Liu, K.; Jiao, A.Y.; Rao, P.H. [Northeast Forestry Univ., Harbin (China). School of Forestry; Li, Y.F. [Northeast Forestry Univ., Harbin (China). School of Forestry; Shanghai Univ. Engineering, Shanghai (China). College of Chemistry and Chemical Engineering; Li, W. [Beijing Normal Univ., Beijing (China)

    2010-07-01

    Anaerobic fermentation technology was used to treat molasses wastewater. This study compared the hydrogen production capability of different fermentation types involving dark fermentation hydrogen production. The paper discussed the experiment including the results. It was found that the fermentation type changed by changing engineered control parameters in a continuous stirred tank reactor (CSTR). It was concluded that ethanol-type fermentation resulted in the largest hydrogen production capability, while butyric acid-type fermentation took second place followed by propionic acid-type fermentation.

  3. Anaerobic xylose fermentation by Spathaspora passalidarum

    DEFF Research Database (Denmark)

    Hou, Xiaoru

    2012-01-01

    A cost-effective conversion of lignocellulosic biomass into bioethanol requires that the xylose released from the hemicellulose fraction (20–40% of biomass) can be fermented. Baker’s yeast, Saccharomyces cerevisiae, efficiently ferments glucose but it lacks the ability to ferment xylose. Xylose-fermenting...... yeast such as Pichia stipitis requires accurately controlled microaerophilic conditions during the xylose fermentation, rendering the process technically difficult and expensive. In this study, it is demonstrated that under anaerobic conditions Spathaspora passalidarum showed high ethanol production...

  4. Dark matter and dark radiation

    International Nuclear Information System (INIS)

    Ackerman, Lotty; Buckley, Matthew R.; Carroll, Sean M.; Kamionkowski, Marc

    2009-01-01

    We explore the feasibility and astrophysical consequences of a new long-range U(1) gauge field ('dark electromagnetism') that couples only to dark matter, not to the standard model. The dark matter consists of an equal number of positive and negative charges under the new force, but annihilations are suppressed if the dark-matter mass is sufficiently high and the dark fine-structure constant α-circumflex is sufficiently small. The correct relic abundance can be obtained if the dark matter also couples to the conventional weak interactions, and we verify that this is consistent with particle-physics constraints. The primary limit on α-circumflex comes from the demand that the dark matter be effectively collisionless in galactic dynamics, which implies α-circumflex -3 for TeV-scale dark matter. These values are easily compatible with constraints from structure formation and primordial nucleosynthesis. We raise the prospect of interesting new plasma effects in dark-matter dynamics, which remain to be explored.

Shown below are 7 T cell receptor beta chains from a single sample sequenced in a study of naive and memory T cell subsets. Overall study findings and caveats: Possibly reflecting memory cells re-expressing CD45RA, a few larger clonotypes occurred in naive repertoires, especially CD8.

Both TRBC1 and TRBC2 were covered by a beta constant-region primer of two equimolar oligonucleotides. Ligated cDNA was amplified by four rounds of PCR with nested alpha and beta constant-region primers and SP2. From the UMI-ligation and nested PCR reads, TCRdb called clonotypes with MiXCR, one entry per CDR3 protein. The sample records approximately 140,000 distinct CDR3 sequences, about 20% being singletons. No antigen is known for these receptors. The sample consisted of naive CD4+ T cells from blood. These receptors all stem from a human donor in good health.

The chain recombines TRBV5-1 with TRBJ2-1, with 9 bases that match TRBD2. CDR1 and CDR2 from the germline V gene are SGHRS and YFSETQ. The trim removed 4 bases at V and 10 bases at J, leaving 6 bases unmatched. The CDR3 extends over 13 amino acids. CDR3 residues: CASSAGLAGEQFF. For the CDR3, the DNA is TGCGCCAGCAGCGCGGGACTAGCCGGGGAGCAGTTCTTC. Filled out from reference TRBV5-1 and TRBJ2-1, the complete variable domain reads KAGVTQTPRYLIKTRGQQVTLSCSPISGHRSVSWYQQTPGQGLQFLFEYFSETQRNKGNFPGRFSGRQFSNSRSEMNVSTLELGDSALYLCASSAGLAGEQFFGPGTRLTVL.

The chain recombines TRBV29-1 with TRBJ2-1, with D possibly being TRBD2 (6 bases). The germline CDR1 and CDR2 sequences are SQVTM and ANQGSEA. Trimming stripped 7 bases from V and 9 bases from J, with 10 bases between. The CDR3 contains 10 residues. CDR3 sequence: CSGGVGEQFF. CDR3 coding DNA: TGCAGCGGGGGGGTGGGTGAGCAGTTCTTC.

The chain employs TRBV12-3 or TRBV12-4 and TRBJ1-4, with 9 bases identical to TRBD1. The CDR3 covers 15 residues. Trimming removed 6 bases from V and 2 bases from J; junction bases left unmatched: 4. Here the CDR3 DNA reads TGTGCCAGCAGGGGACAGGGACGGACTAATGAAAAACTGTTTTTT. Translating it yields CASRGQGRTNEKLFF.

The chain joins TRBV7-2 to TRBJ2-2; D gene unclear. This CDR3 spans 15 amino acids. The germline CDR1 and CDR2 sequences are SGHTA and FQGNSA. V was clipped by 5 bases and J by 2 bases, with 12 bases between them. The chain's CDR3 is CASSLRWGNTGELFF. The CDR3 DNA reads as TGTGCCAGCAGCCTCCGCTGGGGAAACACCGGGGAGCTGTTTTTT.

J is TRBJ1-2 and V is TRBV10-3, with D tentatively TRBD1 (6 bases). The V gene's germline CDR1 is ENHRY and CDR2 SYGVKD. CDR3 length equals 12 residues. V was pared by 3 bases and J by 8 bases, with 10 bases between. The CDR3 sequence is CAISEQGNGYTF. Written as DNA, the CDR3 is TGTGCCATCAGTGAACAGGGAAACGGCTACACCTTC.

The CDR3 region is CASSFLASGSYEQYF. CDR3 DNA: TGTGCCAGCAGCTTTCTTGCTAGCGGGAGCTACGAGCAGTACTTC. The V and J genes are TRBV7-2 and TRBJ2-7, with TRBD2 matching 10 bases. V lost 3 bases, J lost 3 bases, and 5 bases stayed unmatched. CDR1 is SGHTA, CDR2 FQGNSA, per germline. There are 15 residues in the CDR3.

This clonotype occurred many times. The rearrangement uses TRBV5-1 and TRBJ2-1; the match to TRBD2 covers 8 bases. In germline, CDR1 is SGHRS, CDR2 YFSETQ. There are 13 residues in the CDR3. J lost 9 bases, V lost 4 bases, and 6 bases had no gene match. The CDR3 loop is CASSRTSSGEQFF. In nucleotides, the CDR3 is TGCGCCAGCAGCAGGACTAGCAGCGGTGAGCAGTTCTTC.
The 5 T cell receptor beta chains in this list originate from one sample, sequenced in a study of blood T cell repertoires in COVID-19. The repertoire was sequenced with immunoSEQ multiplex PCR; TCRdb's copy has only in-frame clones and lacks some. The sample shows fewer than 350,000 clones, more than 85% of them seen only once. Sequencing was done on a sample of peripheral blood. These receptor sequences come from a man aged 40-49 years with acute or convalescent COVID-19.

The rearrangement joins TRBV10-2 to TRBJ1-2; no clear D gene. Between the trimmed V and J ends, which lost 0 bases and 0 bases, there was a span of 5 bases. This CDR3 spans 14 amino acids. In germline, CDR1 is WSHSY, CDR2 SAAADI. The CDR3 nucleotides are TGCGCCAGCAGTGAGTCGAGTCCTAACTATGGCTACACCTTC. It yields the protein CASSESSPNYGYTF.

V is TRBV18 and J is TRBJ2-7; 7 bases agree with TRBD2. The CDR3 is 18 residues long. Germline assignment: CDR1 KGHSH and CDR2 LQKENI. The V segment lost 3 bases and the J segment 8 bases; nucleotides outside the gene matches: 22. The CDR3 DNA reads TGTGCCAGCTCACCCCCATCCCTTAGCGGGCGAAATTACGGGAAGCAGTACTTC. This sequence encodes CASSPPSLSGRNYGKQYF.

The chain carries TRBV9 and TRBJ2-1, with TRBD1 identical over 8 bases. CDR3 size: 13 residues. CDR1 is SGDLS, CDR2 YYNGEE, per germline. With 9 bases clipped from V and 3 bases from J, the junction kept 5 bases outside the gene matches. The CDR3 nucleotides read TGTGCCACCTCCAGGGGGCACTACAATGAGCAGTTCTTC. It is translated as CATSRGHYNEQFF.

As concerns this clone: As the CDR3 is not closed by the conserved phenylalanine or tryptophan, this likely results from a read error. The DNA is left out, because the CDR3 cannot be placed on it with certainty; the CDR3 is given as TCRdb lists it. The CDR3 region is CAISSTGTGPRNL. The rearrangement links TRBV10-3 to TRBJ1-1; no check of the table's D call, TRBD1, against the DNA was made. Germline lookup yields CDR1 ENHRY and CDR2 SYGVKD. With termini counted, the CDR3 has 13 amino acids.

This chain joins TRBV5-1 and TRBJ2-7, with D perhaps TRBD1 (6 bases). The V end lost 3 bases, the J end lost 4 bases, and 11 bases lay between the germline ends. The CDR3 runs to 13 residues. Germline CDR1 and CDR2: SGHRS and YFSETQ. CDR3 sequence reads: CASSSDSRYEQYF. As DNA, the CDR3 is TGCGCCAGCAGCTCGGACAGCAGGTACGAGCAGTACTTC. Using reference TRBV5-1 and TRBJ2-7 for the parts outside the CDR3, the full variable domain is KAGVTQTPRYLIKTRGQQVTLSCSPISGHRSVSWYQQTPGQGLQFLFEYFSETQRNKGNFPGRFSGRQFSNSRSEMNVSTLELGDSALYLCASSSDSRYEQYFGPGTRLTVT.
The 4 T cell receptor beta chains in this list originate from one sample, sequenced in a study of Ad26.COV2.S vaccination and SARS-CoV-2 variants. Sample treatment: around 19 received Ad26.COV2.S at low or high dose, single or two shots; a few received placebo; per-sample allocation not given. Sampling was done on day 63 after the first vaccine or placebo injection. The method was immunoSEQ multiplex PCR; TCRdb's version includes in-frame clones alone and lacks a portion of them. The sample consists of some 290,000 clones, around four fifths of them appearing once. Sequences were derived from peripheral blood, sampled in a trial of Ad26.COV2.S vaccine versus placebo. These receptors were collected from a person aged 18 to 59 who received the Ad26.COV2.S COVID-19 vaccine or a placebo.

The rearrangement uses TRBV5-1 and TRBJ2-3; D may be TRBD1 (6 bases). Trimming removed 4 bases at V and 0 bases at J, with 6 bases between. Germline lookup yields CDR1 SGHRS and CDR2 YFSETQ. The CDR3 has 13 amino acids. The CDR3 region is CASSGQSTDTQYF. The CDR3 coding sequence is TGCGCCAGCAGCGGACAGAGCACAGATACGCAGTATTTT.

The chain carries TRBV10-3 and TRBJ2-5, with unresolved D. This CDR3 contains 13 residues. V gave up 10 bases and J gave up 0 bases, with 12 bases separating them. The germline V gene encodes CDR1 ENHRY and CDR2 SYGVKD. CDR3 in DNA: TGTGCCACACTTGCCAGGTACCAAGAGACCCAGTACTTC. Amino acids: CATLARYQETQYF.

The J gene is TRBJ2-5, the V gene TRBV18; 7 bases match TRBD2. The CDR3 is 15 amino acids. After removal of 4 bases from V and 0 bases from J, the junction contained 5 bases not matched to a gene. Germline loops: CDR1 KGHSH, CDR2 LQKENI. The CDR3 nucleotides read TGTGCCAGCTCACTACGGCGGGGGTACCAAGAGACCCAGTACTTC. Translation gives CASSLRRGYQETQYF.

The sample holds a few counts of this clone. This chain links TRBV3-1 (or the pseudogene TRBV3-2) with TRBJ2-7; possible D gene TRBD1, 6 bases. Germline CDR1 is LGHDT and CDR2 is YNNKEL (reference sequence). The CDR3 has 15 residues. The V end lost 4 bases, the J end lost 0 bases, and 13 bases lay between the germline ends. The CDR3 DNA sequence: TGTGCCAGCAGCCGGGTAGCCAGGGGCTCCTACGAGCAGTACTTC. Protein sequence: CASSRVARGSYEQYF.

5. Dark Matter

    Indian Academy of Sciences (India)

    What You See Ain't What. You Got, Resonance, Vol.4,. No.9,1999. Dark Matter. 2. Dark Matter in the Universe. Bikram Phookun and Biman Nath. In Part 11 of this article we learnt that there are compelling evidences from dynamics of spiral galaxies, like our own, that there must be non-luminous matter in them. In this.

  6. Phytoextraction of nitrogen and phosphorus by crops grown in a heavily manured Dark Brown Chernozem under contrasting soil moisture conditions.

    Science.gov (United States)

    Agomoh, Ikechukwu; Hao, Xiying; Zvomuya, Francis

    2018-01-02

    Phytoextraction of excess nutrients by crops in soils with a long history of manure application may be a viable option for reducing the nutrient levels. This greenhouse study examined the effectiveness of six growth cycles (40 d each) of barley, canola, corn, oat, pea, soybean, and triticale at extracting nitrogen (N) and phosphorus (P) from a Dark Brown Chernozem that had received 180 Mg ha -1 (wet wt.) of beef cattle feedlot manure annually for 38 years. Moisture content during the study was maintained at either 100% or 50% soil field capacity (SFC). Repeated cropping resulted in an overall decrease in dry matter yield (DMY). The decrease in N and P uptake relative to Cycle 1 was fastest for the cereal grains and less pronounced for the two legumes. However, cumulative N uptake values were significantly greater for corn than the other crops under both moisture regimes. The reduction in soil N was greater under the 100% than the 50% SFC. These results indicate that repeated cropping can be a useful management practice for reducing N and P levels in a heavily manured soil. The extent of reduction will be greater for crops with high biomass production under adequate moisture supply.